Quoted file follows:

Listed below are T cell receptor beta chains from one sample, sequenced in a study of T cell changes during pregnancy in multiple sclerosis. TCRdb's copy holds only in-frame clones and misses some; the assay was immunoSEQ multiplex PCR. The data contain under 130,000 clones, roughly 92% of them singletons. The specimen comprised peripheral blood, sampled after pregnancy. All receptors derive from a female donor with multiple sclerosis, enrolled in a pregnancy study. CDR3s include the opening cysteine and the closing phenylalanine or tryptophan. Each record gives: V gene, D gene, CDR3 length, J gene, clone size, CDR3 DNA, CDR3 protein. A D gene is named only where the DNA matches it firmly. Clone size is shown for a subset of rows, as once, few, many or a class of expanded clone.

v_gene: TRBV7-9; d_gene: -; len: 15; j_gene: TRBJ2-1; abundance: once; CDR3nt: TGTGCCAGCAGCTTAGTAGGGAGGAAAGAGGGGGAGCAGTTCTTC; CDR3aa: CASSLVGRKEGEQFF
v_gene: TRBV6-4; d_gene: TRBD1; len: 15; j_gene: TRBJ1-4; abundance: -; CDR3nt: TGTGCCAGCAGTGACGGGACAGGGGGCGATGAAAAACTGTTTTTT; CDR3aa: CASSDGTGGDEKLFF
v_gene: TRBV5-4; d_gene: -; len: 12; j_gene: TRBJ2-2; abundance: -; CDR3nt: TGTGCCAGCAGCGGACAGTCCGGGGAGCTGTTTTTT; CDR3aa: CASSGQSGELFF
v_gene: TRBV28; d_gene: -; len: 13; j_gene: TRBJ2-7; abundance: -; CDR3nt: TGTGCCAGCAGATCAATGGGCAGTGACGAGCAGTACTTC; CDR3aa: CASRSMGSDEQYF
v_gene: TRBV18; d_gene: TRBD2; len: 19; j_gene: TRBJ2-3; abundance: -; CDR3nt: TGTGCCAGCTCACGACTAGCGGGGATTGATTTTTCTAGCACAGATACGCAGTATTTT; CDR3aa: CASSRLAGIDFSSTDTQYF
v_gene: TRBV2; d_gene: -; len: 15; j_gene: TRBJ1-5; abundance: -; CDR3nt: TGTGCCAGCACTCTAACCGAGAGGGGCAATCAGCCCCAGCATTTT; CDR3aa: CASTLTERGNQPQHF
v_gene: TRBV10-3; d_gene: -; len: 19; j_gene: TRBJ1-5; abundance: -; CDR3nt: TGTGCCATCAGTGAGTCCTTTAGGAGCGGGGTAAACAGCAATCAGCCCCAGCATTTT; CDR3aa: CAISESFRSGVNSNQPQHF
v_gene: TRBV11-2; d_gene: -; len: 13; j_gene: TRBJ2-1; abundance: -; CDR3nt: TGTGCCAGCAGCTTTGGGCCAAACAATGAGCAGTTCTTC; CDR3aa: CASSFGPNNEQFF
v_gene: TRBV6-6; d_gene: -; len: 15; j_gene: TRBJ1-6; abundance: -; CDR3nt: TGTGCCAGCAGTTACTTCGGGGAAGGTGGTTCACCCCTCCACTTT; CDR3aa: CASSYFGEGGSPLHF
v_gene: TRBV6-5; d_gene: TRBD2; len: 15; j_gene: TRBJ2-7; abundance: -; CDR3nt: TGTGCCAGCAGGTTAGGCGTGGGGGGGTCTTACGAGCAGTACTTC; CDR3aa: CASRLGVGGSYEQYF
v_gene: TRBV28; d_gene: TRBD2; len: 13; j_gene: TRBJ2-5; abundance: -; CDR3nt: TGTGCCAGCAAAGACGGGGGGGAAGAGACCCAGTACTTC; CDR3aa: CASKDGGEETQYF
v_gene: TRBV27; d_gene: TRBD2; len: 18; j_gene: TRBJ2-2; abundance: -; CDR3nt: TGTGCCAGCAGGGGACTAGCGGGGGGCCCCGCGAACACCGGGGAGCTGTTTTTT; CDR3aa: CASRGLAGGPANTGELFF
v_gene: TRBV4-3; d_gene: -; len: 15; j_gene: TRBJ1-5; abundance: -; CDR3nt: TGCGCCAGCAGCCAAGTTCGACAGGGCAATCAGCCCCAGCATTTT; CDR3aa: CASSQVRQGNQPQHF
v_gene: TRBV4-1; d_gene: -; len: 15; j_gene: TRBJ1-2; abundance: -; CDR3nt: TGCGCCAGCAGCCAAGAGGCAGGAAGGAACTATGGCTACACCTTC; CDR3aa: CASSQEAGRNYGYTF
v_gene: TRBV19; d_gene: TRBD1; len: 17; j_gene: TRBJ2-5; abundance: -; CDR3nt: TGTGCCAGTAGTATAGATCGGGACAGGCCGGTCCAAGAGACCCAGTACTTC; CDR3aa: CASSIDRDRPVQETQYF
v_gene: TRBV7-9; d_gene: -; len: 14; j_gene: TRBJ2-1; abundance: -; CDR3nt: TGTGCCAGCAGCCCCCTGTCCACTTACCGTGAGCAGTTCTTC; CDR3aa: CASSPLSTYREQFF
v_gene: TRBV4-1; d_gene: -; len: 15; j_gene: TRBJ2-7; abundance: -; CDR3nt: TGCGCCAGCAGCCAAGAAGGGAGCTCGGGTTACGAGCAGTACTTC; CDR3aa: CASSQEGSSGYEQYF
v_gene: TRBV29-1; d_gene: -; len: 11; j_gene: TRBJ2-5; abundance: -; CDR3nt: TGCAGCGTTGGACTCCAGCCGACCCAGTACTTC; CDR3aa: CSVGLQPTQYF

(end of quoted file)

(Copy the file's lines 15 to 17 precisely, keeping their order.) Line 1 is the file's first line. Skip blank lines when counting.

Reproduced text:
v_gene: TRBV4-1; d_gene: -; len: 15; j_gene: TRBJ1-2; abundance: -; CDR3nt: TGCGCCAGCAGCCAAGAGGCAGGAAGGAACTATGGCTACACCTTC; CDR3aa: CASSQEAGRNYGYTF
v_gene: TRBV19; d_gene: TRBD1; len: 17; j_gene: TRBJ2-5; abundance: -; CDR3nt: TGTGCCAGTAGTATAGATCGGGACAGGCCGGTCCAAGAGACCCAGTACTTC; CDR3aa: CASSIDRDRPVQETQYF
v_gene: TRBV7-9; d_gene: -; len: 14; j_gene: TRBJ2-1; abundance: -; CDR3nt: TGTGCCAGCAGCCCCCTGTCCACTTACCGTGAGCAGTTCTTC; CDR3aa: CASSPLSTYREQFF